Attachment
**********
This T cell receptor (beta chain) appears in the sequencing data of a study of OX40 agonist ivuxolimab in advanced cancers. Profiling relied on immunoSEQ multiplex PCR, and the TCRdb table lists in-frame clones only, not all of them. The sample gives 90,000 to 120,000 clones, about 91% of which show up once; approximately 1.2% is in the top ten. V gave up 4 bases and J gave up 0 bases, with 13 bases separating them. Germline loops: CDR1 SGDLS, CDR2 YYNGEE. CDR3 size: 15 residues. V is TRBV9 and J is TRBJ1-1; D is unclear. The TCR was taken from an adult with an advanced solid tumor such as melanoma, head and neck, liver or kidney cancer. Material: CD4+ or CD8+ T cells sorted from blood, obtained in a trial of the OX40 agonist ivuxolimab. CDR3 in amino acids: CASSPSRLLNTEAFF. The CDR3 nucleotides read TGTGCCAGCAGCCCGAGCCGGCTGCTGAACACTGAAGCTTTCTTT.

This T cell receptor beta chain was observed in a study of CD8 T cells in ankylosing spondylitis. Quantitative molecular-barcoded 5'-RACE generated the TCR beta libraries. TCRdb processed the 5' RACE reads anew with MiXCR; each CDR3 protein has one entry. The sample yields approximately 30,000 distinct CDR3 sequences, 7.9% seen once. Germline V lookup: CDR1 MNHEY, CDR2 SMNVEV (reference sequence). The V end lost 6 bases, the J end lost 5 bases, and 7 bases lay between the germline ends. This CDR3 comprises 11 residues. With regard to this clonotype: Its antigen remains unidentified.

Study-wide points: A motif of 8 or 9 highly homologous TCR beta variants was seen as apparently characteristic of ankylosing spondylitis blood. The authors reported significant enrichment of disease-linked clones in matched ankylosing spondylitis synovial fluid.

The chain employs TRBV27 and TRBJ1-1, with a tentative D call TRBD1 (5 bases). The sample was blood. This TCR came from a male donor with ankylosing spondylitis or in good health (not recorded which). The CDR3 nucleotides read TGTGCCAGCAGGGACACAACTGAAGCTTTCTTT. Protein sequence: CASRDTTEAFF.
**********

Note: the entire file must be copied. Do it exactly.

This T cell receptor (beta chain) appears in the sequencing data of a study of OX40 agonist ivuxolimab in advanced cancers. Profiling relied on immunoSEQ multiplex PCR, and the TCRdb table lists in-frame clones only, not all of them. The sample gives 90,000 to 120,000 clones, about 91% of which show up once; approximately 1.2% is in the top ten. V gave up 4 bases and J gave up 0 bases, with 13 bases separating them. Germline loops: CDR1 SGDLS, CDR2 YYNGEE. CDR3 size: 15 residues. V is TRBV9 and J is TRBJ1-1; D is unclear. The TCR was taken from an adult with an advanced solid tumor such as melanoma, head and neck, liver or kidney cancer. Material: CD4+ or CD8+ T cells sorted from blood, obtained in a trial of the OX40 agonist ivuxolimab. CDR3 in amino acids: CASSPSRLLNTEAFF. The CDR3 nucleotides read TGTGCCAGCAGCCCGAGCCGGCTGCTGAACACTGAAGCTTTCTTT.

This T cell receptor beta chain was observed in a study of CD8 T cells in ankylosing spondylitis. Quantitative molecular-barcoded 5'-RACE generated the TCR beta libraries. TCRdb processed the 5' RACE reads anew with MiXCR; each CDR3 protein has one entry. The sample yields approximately 30,000 distinct CDR3 sequences, 7.9% seen once. Germline V lookup: CDR1 MNHEY, CDR2 SMNVEV (reference sequence). The V end lost 6 bases, the J end lost 5 bases, and 7 bases lay between the germline ends. This CDR3 comprises 11 residues. With regard to this clonotype: Its antigen remains unidentified.

Study-wide points: A motif of 8 or 9 highly homologous TCR beta variants was seen as apparently characteristic of ankylosing spondylitis blood. The authors reported significant enrichment of disease-linked clones in matched ankylosing spondylitis synovial fluid.

The chain employs TRBV27 and TRBJ1-1, with a tentative D call TRBD1 (5 bases). The sample was blood. This TCR came from a male donor with ankylosing spondylitis or in good health (not recorded which). The CDR3 nucleotides read TGTGCCAGCAGGGACACAACTGAAGCTTTCTTT. Protein sequence: CASRDTTEAFF.